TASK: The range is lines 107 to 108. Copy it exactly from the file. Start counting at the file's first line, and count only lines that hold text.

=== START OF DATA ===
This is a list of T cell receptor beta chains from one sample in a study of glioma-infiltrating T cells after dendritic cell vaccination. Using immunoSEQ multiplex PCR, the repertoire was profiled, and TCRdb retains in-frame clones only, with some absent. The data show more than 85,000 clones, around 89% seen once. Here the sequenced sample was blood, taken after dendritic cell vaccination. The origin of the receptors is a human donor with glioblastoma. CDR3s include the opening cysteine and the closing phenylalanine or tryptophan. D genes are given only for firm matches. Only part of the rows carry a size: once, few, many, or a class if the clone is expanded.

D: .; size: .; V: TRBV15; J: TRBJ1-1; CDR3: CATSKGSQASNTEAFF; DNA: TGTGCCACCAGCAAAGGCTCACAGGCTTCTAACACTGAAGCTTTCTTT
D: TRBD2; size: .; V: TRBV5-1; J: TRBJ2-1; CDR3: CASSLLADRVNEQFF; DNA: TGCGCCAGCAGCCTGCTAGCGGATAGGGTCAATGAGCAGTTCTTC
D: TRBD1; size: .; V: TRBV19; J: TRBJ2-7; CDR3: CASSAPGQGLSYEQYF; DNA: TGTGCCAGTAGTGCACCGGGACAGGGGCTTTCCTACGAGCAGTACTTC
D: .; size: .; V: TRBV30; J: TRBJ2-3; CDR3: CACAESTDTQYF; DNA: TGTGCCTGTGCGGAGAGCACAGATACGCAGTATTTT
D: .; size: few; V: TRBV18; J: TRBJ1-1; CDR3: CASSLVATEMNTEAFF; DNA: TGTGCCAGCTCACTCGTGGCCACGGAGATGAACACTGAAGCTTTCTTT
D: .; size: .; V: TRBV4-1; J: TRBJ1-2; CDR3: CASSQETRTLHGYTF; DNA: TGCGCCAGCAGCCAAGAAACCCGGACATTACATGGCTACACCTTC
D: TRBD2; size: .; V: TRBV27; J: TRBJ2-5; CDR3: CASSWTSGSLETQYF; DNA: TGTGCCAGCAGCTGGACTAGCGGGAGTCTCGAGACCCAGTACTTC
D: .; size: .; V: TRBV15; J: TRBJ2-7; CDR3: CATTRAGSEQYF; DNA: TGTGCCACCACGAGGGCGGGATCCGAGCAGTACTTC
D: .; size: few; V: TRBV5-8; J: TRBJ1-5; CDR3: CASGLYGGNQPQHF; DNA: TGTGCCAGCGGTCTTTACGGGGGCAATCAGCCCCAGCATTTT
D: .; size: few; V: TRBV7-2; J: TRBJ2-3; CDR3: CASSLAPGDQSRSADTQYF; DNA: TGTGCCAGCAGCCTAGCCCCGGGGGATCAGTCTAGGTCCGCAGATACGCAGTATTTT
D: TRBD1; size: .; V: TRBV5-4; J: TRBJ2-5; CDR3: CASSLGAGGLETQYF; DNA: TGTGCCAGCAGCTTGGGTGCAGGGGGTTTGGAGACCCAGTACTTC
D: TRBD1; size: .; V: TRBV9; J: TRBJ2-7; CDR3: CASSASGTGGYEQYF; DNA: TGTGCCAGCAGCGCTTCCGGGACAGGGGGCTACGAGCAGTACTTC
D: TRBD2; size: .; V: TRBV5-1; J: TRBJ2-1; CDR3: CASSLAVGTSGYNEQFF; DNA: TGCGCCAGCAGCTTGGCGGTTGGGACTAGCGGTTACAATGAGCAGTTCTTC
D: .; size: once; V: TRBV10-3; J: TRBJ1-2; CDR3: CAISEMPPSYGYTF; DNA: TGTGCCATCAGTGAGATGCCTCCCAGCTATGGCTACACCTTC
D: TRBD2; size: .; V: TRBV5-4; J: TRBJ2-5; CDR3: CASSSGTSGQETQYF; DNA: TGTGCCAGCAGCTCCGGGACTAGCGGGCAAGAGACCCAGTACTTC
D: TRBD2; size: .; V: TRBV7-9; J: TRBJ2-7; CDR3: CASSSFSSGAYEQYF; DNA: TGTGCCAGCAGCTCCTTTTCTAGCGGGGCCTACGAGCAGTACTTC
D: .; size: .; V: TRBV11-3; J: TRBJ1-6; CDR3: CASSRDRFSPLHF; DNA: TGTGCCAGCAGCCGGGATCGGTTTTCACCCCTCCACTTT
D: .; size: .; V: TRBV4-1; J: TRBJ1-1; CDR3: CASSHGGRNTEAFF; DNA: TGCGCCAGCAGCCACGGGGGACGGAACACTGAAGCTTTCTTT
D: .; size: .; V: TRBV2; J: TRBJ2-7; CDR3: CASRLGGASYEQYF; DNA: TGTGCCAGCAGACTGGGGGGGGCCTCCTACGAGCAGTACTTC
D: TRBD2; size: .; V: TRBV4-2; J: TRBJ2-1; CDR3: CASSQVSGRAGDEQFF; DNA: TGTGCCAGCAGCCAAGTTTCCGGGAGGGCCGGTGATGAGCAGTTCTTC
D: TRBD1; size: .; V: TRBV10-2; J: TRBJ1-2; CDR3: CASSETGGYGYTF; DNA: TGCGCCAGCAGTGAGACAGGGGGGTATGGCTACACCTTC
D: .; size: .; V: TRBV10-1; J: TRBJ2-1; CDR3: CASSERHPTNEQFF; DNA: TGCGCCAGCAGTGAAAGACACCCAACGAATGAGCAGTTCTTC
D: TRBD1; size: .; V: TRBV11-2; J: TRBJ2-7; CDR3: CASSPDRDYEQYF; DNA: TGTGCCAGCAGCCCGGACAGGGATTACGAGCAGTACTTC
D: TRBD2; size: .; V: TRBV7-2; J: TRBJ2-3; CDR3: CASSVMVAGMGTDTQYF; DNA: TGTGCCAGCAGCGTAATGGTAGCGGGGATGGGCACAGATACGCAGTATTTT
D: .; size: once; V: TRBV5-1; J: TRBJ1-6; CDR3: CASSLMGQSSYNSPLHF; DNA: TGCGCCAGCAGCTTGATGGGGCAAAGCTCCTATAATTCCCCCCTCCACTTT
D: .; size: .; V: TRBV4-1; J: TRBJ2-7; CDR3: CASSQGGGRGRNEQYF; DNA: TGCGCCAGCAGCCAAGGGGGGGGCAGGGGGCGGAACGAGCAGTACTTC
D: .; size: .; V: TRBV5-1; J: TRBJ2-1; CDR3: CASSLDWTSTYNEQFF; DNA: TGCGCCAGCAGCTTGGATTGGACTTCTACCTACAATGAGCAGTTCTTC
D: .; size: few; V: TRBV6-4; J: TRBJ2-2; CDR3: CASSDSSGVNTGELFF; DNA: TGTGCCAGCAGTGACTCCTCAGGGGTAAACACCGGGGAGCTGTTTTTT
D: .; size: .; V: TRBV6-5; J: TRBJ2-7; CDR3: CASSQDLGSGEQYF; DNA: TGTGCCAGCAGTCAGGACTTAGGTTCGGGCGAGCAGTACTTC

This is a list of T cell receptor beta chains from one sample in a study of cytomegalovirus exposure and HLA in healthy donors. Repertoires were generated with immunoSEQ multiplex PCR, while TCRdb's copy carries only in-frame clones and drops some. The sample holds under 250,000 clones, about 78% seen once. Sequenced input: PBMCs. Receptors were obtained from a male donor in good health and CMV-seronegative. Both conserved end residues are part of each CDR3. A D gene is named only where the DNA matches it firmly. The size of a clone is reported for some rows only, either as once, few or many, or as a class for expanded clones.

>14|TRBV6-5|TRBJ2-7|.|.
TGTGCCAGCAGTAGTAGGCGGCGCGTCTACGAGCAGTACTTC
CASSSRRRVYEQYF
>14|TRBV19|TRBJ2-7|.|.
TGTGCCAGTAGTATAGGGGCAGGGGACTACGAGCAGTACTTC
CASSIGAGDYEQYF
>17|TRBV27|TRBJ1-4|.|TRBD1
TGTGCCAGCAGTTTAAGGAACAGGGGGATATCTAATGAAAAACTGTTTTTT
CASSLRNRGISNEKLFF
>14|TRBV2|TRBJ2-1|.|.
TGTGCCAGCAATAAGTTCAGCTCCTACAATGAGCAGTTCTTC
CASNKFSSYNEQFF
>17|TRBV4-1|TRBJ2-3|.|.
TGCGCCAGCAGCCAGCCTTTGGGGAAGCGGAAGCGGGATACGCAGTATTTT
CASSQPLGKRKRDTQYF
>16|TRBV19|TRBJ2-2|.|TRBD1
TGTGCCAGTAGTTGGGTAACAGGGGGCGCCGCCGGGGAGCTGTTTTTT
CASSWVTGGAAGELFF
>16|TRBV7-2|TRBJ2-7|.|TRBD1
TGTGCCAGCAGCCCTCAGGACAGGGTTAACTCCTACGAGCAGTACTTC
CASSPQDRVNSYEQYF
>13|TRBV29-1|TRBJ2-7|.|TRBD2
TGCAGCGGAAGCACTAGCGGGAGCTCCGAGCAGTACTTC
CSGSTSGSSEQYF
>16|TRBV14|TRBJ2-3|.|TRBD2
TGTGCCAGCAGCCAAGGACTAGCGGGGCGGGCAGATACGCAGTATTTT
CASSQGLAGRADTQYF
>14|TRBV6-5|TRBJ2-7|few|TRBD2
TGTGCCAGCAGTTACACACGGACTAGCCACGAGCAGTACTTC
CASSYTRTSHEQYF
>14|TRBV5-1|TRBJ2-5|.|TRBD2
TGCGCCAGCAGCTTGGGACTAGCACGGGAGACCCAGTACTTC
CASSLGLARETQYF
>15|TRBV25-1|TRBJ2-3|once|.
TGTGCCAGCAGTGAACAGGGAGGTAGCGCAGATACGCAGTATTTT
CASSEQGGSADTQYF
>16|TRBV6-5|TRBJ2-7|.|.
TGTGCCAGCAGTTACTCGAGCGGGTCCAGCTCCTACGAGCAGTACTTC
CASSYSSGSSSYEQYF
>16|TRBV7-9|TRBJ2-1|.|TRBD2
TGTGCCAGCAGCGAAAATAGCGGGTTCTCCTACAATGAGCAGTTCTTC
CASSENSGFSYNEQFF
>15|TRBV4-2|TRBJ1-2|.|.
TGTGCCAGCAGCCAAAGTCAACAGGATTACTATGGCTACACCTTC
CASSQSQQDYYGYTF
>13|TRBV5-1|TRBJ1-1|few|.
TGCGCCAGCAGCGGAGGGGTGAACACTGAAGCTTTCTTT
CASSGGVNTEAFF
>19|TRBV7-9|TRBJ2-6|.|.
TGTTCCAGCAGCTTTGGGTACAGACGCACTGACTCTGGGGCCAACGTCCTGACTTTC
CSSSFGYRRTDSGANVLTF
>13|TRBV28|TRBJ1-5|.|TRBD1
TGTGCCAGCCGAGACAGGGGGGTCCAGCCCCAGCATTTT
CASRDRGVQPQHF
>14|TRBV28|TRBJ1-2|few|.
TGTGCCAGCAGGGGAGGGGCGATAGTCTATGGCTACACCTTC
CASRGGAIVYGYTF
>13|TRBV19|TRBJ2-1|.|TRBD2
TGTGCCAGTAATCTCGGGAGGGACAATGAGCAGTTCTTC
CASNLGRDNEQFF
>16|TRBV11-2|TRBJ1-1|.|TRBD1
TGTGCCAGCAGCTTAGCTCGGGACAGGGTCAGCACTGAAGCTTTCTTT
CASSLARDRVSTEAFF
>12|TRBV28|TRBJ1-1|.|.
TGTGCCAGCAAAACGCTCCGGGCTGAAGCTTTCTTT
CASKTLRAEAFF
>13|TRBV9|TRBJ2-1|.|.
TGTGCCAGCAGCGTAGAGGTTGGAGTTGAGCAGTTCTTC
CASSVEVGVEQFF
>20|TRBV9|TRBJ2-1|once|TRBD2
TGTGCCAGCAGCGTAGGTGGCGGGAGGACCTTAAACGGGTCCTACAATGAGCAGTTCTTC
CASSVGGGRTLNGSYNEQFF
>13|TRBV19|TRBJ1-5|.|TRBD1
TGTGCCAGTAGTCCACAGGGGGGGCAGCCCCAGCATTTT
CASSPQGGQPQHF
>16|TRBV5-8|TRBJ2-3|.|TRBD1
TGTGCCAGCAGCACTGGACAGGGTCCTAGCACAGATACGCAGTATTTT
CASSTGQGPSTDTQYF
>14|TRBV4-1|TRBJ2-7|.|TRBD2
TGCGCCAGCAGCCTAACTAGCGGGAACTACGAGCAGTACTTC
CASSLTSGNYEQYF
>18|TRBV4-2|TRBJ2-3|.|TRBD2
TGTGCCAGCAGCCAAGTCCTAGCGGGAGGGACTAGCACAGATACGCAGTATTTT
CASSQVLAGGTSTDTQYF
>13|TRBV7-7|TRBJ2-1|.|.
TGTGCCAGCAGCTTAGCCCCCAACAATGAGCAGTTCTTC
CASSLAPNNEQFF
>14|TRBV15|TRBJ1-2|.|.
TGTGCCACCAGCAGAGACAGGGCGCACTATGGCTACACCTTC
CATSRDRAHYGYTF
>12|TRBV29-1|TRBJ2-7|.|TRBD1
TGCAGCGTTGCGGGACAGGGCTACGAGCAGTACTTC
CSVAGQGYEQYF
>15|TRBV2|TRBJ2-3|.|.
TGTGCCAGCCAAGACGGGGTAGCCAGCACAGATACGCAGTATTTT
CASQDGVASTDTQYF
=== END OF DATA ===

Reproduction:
>16|TRBV5-8|TRBJ2-3|.|TRBD1
TGTGCCAGCAGCACTGGACAGGGTCCTAGCACAGATACGCAGTATTTT